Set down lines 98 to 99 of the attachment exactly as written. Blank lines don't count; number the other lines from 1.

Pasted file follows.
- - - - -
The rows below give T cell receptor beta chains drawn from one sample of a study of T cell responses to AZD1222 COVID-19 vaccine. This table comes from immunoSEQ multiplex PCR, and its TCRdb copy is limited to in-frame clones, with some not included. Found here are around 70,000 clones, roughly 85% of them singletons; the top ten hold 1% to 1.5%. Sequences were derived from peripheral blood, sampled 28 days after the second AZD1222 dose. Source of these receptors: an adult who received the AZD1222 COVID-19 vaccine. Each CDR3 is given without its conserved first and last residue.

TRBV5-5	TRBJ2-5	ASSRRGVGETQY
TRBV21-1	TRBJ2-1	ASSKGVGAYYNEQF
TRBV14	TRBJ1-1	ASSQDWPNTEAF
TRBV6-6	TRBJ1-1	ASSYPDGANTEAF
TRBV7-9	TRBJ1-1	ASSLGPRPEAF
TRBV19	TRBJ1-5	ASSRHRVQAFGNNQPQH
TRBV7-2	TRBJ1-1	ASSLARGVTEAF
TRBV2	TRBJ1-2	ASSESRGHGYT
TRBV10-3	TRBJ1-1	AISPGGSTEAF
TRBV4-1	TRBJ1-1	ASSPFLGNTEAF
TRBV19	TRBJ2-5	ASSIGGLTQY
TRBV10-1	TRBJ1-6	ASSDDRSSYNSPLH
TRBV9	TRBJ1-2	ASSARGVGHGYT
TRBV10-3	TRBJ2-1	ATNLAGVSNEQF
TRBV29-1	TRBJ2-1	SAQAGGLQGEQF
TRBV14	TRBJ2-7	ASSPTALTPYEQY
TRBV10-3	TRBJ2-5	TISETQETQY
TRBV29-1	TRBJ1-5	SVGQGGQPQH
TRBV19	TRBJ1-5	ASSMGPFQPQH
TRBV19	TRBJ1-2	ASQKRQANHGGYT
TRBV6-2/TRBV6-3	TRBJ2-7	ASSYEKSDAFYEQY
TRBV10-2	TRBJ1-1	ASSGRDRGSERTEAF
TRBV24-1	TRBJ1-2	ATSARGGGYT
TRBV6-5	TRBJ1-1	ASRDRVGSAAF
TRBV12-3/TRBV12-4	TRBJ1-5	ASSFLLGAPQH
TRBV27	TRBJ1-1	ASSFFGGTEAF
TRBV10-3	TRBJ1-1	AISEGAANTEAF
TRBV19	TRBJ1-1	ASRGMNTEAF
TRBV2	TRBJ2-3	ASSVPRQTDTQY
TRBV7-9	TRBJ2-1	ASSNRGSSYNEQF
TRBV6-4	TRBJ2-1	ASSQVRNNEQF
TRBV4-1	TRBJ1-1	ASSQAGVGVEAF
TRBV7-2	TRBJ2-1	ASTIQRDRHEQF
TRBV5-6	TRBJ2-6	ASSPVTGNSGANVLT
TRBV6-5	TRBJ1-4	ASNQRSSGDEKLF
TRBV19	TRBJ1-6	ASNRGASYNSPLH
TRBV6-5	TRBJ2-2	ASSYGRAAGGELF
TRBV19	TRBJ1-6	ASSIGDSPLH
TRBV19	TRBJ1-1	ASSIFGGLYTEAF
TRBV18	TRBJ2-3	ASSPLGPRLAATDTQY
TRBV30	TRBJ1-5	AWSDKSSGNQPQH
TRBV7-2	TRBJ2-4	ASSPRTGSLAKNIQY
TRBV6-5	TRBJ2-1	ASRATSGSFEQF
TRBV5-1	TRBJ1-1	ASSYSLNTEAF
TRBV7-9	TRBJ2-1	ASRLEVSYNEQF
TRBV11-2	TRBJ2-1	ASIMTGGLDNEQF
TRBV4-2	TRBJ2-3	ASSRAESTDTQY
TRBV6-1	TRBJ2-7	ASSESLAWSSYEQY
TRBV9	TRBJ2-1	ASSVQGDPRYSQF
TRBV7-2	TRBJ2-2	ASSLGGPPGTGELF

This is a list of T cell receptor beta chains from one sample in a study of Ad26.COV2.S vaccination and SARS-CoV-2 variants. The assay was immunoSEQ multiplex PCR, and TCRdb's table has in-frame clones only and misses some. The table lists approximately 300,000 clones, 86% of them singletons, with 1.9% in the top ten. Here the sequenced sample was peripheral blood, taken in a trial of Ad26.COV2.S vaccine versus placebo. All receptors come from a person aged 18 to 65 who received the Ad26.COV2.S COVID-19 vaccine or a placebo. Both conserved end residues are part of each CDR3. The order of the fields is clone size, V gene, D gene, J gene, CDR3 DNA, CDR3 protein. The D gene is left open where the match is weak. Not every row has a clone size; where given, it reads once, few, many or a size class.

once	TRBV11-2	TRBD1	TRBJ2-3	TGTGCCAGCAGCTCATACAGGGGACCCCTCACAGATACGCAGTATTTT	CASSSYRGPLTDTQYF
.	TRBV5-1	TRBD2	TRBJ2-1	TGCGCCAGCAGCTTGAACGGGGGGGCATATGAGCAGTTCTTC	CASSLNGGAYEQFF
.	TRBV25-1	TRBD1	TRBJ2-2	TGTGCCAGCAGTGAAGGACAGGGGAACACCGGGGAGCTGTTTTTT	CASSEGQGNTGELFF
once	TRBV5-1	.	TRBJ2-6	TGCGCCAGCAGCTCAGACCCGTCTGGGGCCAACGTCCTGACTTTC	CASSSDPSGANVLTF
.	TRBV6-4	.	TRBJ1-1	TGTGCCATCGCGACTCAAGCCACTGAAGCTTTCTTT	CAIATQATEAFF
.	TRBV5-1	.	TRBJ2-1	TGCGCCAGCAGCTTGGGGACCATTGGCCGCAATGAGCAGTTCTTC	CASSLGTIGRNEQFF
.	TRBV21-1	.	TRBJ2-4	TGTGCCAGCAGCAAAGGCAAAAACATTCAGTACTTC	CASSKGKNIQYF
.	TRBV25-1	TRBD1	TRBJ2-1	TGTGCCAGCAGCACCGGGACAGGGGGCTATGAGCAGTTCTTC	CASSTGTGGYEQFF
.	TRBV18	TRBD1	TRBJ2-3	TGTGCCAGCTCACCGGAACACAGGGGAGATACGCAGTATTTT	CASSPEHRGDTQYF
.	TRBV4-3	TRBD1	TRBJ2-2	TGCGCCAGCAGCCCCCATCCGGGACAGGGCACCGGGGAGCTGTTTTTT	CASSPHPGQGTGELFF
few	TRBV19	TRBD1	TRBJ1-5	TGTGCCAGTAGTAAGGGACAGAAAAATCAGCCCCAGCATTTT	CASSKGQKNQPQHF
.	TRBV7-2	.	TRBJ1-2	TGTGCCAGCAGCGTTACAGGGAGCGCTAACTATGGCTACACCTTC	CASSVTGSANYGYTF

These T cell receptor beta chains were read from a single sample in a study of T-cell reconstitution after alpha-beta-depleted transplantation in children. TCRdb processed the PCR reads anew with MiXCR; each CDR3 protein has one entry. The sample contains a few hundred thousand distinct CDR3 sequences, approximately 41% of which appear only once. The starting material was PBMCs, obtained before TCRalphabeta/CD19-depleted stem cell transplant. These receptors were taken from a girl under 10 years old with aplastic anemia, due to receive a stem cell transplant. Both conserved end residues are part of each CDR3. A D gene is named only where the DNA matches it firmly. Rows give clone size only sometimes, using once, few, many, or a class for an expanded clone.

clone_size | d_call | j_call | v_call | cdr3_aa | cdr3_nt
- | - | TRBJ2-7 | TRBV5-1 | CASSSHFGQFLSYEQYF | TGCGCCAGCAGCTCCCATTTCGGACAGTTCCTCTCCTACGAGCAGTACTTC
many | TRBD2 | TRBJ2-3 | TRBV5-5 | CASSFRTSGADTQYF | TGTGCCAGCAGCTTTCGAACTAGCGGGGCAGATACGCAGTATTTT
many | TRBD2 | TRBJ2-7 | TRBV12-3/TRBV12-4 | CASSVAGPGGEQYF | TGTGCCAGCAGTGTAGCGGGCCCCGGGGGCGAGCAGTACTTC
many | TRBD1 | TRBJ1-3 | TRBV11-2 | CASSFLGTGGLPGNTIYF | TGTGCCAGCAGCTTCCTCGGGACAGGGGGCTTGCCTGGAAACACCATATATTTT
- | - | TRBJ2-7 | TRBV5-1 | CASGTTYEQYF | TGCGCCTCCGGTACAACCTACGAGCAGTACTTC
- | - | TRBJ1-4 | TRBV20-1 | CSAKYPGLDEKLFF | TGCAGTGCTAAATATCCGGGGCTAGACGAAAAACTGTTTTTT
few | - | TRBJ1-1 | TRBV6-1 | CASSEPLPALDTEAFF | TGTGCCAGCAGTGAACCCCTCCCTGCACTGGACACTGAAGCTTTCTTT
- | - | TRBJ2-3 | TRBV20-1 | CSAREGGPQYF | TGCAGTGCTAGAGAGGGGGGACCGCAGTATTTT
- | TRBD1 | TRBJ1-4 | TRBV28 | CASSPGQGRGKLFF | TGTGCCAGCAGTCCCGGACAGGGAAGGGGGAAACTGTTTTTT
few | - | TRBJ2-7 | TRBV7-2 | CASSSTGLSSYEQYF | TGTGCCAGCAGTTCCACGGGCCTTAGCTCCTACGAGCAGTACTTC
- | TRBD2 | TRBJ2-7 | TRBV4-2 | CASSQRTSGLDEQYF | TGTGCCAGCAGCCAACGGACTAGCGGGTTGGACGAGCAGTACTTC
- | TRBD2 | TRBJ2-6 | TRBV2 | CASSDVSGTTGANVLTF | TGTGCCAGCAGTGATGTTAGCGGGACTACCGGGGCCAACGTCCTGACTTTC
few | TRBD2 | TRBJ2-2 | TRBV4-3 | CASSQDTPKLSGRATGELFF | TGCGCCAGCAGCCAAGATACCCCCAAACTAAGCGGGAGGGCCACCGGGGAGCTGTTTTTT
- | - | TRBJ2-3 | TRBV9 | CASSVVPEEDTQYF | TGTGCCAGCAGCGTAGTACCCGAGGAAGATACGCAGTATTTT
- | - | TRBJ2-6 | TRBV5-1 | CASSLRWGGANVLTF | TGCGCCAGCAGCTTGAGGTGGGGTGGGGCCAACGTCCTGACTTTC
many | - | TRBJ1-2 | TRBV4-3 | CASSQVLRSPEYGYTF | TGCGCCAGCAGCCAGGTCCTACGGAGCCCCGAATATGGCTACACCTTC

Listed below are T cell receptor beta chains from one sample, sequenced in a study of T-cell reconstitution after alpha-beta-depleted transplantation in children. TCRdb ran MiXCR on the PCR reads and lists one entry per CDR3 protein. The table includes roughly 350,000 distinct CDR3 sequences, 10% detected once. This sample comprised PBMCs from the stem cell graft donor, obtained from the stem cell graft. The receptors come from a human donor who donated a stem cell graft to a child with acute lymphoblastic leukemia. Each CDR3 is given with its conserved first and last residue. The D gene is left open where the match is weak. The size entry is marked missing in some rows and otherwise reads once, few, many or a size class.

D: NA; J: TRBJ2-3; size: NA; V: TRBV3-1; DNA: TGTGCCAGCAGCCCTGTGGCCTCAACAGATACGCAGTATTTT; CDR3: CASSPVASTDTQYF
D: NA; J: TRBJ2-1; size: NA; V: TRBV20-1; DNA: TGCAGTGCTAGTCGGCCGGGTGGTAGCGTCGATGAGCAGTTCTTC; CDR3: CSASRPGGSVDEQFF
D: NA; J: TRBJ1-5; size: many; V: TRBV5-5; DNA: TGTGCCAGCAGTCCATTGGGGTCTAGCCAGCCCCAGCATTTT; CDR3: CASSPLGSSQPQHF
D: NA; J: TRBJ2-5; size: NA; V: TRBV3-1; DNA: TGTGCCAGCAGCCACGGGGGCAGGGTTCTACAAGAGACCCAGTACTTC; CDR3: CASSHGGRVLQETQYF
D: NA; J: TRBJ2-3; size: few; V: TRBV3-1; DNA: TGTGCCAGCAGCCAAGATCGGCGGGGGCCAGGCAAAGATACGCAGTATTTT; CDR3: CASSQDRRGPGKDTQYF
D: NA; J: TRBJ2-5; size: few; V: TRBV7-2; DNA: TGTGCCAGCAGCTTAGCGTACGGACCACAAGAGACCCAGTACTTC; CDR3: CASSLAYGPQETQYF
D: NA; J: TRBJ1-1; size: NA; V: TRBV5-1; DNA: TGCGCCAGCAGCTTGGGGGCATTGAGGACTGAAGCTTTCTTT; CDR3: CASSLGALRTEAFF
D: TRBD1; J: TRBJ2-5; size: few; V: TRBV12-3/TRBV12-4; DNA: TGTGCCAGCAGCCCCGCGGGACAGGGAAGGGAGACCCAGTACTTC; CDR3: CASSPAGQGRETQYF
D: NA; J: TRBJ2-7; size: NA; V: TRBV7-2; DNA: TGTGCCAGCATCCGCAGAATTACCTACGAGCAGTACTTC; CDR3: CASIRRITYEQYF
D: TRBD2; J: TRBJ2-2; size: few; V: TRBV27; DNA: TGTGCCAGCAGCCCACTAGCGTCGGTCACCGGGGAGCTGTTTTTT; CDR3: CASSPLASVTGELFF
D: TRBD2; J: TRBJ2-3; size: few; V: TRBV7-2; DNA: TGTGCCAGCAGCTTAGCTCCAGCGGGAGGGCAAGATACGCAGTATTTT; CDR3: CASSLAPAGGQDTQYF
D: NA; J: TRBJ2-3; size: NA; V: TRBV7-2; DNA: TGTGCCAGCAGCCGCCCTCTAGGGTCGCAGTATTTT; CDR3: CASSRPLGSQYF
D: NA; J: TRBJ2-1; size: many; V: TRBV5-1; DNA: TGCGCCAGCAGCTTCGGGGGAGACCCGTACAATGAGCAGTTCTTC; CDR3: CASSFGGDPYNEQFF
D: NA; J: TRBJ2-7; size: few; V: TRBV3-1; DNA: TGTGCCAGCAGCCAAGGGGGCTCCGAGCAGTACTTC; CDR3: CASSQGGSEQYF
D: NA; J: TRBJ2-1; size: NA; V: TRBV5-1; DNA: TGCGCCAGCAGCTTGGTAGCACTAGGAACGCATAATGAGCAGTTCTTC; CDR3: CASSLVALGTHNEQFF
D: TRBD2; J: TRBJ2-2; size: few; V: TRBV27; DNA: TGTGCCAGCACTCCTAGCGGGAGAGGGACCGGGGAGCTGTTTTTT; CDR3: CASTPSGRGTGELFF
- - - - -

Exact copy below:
D: NA; J: TRBJ2-1; size: NA; V: TRBV5-1; DNA: TGCGCCAGCAGCTTGGTAGCACTAGGAACGCATAATGAGCAGTTCTTC; CDR3: CASSLVALGTHNEQFF
D: TRBD2; J: TRBJ2-2; size: few; V: TRBV27; DNA: TGTGCCAGCACTCCTAGCGGGAGAGGGACCGGGGAGCTGTTTTTT; CDR3: CASTPSGRGTGELFF